Adam Keller of Gush Shalom and The Other Israel spoke to Solidarity about the political situation after the death of Yasser Arafat.
Abu Mazen has a good standing in the White House and the Americans are interested in the success of the Palestinian elections (all the more because they will coincide with the Iraqi elections in January). Palestinian elections which the Palestinians feel are OK may (at least Bush may hope) radiate some legitimacy on the Iraqi ones. I think Sharon will try to avoid any action which the US will interpret as direct sabotage of the elections or undermining Abu Mazen, such as a new invasion of the Gaza Strip. Even if there is some pretext Bush would nevertheless tell Sharon to restrain himself.
Still, the main strategic aim of Sharon remains to withdraw from the Gaza Strip and a token part of the West Bank, and halt there. Any negotiations would automatically put wider issues on the table, so he would try to perpetuate the “there is no partner” myth. If Abu Mazen is elected, the line will probably be “Abu Mazen is well-meaning but weak, unable to fight terrorism, so he is no partner”.
Meanwhile, the question of what Arafat died of remains a potentially disruptive factor. Many Palestinian believe that Sharon poisoned him. Some Palestinians say that if Israel killed him that excludes any possibility of a peace process or even cease-fire.
It seems unlikely that Hamas will field a presidential candidate against Abu Mazen, which means that Abu Mazen will be elected, but on a very low voter turnout, which will cast doubt on the legitimacy of the whole process.
Hamas does want, however, to contest the parliamentary elections, which is a major change from the 1996 elections, when they boycotted the Palestinian Legislative Council on the grounds that it came out of Oslo and therefore was illegitimate. Last I heard there was a debate between Abu Mazen and Hamas because they want the parliamentary elections on the same day as the presidential while Abu Mazen wants them later, presumably because he wants first to establish his position as president and only later to contest with Hamas the parliament. I think that having the parliamentary elections on the same day would make for a very lively campaign and voter turnout because there would be many candidates in each constituency representing various local interests and issues as well as national ones, and each candidate will make considerable efforts to mobilise voters. That would be even more so if municipal elections are also held that day.
Who would the government want to take over the Gaza Strip? Officially it is left unclear, since the “disengagement” is supposed to be unilateral.
Unofficially they often talk of Muhammad Dahlan, who was the Palestinian Security Chief when Abu Mazen was Prime Minister, who has a power base in the Gaza Strip. This talk on the Israeli side has very much damaged Dahlan and made him perceived as a collaborator, so the government officials now try to downplay this idea.
There had been also the idea of the Egyptians sending “advisers” to train the Palestinian security forces. At least some parts of the Israeli establishment would like to go back to the pre-1967 situation of Egyptian rule, on the assumption that “the Palestinians have proven incapable of ruling themselves”. But these ideas have so far snagged on the problem that the Egyptians demand guarantees that after the withdrawal Israeli forces will not conduct ground raids or aerial bombardments in any area where Egyptian personnel will be stationed, and Sharon is so far unwilling to give such guarantees.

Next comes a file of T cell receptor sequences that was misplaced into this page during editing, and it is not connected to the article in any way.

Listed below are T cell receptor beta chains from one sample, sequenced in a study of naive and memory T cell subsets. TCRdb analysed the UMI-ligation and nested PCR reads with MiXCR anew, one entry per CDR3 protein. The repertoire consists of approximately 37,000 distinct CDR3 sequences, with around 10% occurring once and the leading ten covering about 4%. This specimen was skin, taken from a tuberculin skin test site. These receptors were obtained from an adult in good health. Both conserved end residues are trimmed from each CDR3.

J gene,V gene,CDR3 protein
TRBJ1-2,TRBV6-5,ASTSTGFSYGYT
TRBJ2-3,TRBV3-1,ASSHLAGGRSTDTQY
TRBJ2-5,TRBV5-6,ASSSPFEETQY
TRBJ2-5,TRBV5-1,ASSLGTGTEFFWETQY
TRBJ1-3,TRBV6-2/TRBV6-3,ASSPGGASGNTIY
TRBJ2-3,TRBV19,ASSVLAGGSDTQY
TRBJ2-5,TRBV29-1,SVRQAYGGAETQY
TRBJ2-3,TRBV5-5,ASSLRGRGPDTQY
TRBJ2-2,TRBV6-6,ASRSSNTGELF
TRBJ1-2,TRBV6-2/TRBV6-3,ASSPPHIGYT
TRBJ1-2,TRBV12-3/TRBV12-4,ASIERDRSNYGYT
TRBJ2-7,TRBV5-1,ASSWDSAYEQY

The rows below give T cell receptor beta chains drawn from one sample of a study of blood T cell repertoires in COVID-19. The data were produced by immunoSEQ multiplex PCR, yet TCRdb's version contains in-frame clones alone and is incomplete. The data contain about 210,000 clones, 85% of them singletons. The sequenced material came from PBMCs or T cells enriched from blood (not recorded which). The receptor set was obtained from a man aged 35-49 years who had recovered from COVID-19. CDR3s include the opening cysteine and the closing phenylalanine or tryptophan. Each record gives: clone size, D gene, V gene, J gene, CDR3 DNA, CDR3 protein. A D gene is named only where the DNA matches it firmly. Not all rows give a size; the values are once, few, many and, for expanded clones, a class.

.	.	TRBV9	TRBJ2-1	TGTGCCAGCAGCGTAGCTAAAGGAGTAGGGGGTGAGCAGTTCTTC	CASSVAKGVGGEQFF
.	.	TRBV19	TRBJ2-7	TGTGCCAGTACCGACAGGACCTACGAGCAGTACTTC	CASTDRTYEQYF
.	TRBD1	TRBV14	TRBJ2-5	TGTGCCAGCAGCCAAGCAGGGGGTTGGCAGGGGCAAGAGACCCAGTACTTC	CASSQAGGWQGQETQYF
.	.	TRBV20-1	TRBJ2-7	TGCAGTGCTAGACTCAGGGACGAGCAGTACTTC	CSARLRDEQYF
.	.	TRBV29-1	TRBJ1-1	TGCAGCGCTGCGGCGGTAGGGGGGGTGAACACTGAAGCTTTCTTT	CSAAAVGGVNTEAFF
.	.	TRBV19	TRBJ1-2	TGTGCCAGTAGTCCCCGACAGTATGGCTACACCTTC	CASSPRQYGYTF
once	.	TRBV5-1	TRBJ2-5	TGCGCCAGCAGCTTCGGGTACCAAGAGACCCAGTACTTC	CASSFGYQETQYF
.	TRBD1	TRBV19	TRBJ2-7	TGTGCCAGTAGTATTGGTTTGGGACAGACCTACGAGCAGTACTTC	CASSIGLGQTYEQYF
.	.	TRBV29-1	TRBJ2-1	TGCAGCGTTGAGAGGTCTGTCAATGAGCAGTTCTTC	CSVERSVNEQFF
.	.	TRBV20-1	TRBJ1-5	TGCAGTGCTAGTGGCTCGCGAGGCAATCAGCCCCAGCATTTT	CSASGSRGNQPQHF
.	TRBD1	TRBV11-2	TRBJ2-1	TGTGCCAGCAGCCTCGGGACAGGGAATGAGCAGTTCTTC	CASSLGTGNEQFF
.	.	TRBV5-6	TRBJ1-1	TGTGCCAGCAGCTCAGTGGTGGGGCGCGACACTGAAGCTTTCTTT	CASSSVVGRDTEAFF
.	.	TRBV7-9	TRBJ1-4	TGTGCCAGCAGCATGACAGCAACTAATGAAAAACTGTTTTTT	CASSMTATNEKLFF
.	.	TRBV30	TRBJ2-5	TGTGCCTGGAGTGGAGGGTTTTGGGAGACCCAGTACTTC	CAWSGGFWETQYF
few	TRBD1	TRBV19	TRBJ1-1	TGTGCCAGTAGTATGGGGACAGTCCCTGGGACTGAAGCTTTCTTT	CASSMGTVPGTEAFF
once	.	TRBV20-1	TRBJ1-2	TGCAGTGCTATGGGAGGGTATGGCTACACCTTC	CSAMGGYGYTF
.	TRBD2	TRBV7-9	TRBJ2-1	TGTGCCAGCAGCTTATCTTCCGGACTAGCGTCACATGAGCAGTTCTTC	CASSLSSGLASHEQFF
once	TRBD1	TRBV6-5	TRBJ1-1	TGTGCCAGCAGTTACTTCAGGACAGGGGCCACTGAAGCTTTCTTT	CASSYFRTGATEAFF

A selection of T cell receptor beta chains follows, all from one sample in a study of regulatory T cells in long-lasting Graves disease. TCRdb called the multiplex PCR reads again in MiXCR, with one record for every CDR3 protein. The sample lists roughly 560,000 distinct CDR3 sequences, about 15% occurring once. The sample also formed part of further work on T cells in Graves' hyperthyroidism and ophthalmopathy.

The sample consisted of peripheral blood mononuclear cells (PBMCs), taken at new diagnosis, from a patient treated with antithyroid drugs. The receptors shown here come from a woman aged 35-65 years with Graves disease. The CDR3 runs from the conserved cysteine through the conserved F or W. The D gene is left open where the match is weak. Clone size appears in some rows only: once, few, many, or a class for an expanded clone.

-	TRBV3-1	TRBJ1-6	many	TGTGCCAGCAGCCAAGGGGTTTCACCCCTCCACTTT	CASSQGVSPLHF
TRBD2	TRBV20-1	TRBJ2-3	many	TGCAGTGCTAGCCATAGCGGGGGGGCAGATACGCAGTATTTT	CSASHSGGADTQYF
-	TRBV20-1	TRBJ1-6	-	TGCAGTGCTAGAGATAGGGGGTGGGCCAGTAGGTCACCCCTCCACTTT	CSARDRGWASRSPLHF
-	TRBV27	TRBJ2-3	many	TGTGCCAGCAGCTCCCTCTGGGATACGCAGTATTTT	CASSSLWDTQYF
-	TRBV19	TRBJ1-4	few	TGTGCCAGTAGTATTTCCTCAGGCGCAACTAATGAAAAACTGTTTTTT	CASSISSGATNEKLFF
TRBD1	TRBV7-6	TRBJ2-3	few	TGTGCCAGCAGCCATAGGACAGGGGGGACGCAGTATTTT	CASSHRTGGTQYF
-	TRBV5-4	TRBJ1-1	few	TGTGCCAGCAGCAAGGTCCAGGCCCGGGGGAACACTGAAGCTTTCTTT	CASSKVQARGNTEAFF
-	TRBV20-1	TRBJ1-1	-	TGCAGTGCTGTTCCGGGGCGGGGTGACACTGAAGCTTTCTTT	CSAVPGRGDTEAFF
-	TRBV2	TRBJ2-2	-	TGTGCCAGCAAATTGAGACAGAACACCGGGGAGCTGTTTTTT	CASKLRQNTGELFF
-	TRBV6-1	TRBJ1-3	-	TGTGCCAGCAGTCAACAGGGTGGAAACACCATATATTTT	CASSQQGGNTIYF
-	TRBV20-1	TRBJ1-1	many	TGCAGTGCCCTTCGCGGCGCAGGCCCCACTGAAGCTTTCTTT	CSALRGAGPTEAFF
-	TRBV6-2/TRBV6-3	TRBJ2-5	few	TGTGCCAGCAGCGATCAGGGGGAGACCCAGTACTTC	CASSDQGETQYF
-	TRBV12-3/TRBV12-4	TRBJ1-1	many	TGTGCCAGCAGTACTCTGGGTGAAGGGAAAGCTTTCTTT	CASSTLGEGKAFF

There is also the idea of stationing international troops in the Strip, especially Europeans. Shlomo Ben Ami, who was Barak’s Foreign Minister, is outspoken in favour of this idea, and there are rumours that Blair is interested in having British involvement.
But the present government seems opposed to the idea, since “it would hamper Israel's ability to fight terrorism” (i.e. conduct raids into the Strip after the withdrawal).
I suppose that in the near future we in the Israeli peace movement will be dealing very much with the various issues coming out of the Palestinian elections. In fact we have been trying over the past two years to call for Palestinian elections which require pulling the army out of the Palestinian cities. Until the death of Arafat nobody wanted to hear of it. We were totally unable to get it on the agenda.
For example, we met with Arafat and he told us that he wanted to hold new elections. The papers did not publish it and instead published the commentaries of the pundits that Arafat the tyrant was stifling the desire of his people for democratic elections.
The fact is, as long as Arafat was there the US was totally opposed to elections which would confirm Arafat in power.
But there is the major issue of the prisoners. That Barghouti and the other prisoners should be released and allowed to take part is an idea so far totally unaccepted by Sharon (although Interior Minster Poraz — politically a relative liberal but also an extreme supporter of Thatcher-style free enterprise — expressed a moderate support for releasing Barghouti). There is the related issue that the army should restore the Palestinian control of their cities, let the Palestinian security services carry arms and refrain from raiding the cities each night to arrest more Palestinians.
These things were done during and in the immediate aftermath of the Arafat funeral (i.e. permission for Palestinian security to carry arms, and no raids into the cities) but after three days they were rolled back. I have a feeling there was a power struggle inside the establishment and the hawks won at least for the time being.
For the slightly longer term, our big challenge is to make the Gaza withdrawal not the end as Sharon wants it but the beginning of total withdrawal from all the occupied territories.